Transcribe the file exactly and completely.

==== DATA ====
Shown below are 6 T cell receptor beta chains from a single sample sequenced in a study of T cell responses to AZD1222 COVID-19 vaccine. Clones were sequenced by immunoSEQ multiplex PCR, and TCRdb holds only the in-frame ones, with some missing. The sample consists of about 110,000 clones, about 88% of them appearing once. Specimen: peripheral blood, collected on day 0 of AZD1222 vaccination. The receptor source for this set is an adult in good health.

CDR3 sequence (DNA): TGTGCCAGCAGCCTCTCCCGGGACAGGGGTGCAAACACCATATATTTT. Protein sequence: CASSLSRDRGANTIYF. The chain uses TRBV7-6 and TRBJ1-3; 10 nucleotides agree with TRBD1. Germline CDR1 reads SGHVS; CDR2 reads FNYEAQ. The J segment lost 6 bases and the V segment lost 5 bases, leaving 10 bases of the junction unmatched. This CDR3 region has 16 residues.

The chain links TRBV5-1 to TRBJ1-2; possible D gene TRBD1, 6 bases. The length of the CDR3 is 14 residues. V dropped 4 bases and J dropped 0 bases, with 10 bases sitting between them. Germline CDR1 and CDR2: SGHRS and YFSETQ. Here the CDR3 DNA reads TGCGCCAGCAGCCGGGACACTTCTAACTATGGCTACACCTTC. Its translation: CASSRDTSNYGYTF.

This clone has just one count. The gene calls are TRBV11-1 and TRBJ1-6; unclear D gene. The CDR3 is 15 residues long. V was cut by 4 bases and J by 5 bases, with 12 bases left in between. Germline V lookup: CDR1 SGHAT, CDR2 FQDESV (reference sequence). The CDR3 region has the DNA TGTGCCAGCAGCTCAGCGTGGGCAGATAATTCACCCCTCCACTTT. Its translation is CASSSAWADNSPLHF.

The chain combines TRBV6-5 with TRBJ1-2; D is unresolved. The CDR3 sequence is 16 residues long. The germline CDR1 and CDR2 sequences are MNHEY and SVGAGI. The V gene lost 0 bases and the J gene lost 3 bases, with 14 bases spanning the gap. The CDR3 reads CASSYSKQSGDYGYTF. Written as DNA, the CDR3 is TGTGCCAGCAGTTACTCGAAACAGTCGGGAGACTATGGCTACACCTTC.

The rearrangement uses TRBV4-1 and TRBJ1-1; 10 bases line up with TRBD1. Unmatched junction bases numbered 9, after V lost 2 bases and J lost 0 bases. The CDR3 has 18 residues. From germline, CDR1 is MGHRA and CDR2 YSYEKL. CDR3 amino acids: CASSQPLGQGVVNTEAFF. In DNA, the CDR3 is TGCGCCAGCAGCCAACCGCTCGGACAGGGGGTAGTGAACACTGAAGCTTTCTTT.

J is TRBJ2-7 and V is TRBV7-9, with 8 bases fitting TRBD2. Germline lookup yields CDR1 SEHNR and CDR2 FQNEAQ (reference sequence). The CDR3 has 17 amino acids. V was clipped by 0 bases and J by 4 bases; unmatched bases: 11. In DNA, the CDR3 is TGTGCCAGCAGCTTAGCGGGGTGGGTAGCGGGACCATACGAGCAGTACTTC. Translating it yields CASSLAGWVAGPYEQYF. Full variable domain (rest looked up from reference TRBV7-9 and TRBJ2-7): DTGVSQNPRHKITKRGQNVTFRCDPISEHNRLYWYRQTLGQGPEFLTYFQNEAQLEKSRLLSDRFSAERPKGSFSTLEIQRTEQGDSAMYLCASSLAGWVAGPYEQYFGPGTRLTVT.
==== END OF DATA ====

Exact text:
Shown below are 6 T cell receptor beta chains from a single sample sequenced in a study of T cell responses to AZD1222 COVID-19 vaccine. Clones were sequenced by immunoSEQ multiplex PCR, and TCRdb holds only the in-frame ones, with some missing. The sample consists of about 110,000 clones, about 88% of them appearing once. Specimen: peripheral blood, collected on day 0 of AZD1222 vaccination. The receptor source for this set is an adult in good health.

CDR3 sequence (DNA): TGTGCCAGCAGCCTCTCCCGGGACAGGGGTGCAAACACCATATATTTT. Protein sequence: CASSLSRDRGANTIYF. The chain uses TRBV7-6 and TRBJ1-3; 10 nucleotides agree with TRBD1. Germline CDR1 reads SGHVS; CDR2 reads FNYEAQ. The J segment lost 6 bases and the V segment lost 5 bases, leaving 10 bases of the junction unmatched. This CDR3 region has 16 residues.

The chain links TRBV5-1 to TRBJ1-2; possible D gene TRBD1, 6 bases. The length of the CDR3 is 14 residues. V dropped 4 bases and J dropped 0 bases, with 10 bases sitting between them. Germline CDR1 and CDR2: SGHRS and YFSETQ. Here the CDR3 DNA reads TGCGCCAGCAGCCGGGACACTTCTAACTATGGCTACACCTTC. Its translation: CASSRDTSNYGYTF.

This clone has just one count. The gene calls are TRBV11-1 and TRBJ1-6; unclear D gene. The CDR3 is 15 residues long. V was cut by 4 bases and J by 5 bases, with 12 bases left in between. Germline V lookup: CDR1 SGHAT, CDR2 FQDESV (reference sequence). The CDR3 region has the DNA TGTGCCAGCAGCTCAGCGTGGGCAGATAATTCACCCCTCCACTTT. Its translation is CASSSAWADNSPLHF.

The chain combines TRBV6-5 with TRBJ1-2; D is unresolved. The CDR3 sequence is 16 residues long. The germline CDR1 and CDR2 sequences are MNHEY and SVGAGI. The V gene lost 0 bases and the J gene lost 3 bases, with 14 bases spanning the gap. The CDR3 reads CASSYSKQSGDYGYTF. Written as DNA, the CDR3 is TGTGCCAGCAGTTACTCGAAACAGTCGGGAGACTATGGCTACACCTTC.

The rearrangement uses TRBV4-1 and TRBJ1-1; 10 bases line up with TRBD1. Unmatched junction bases numbered 9, after V lost 2 bases and J lost 0 bases. The CDR3 has 18 residues. From germline, CDR1 is MGHRA and CDR2 YSYEKL. CDR3 amino acids: CASSQPLGQGVVNTEAFF. In DNA, the CDR3 is TGCGCCAGCAGCCAACCGCTCGGACAGGGGGTAGTGAACACTGAAGCTTTCTTT.

J is TRBJ2-7 and V is TRBV7-9, with 8 bases fitting TRBD2. Germline lookup yields CDR1 SEHNR and CDR2 FQNEAQ (reference sequence). The CDR3 has 17 amino acids. V was clipped by 0 bases and J by 4 bases; unmatched bases: 11. In DNA, the CDR3 is TGTGCCAGCAGCTTAGCGGGGTGGGTAGCGGGACCATACGAGCAGTACTTC. Translating it yields CASSLAGWVAGPYEQYF. Full variable domain (rest looked up from reference TRBV7-9 and TRBJ2-7): DTGVSQNPRHKITKRGQNVTFRCDPISEHNRLYWYRQTLGQGPEFLTYFQNEAQLEKSRLLSDRFSAERPKGSFSTLEIQRTEQGDSAMYLCASSLAGWVAGPYEQYFGPGTRLTVT.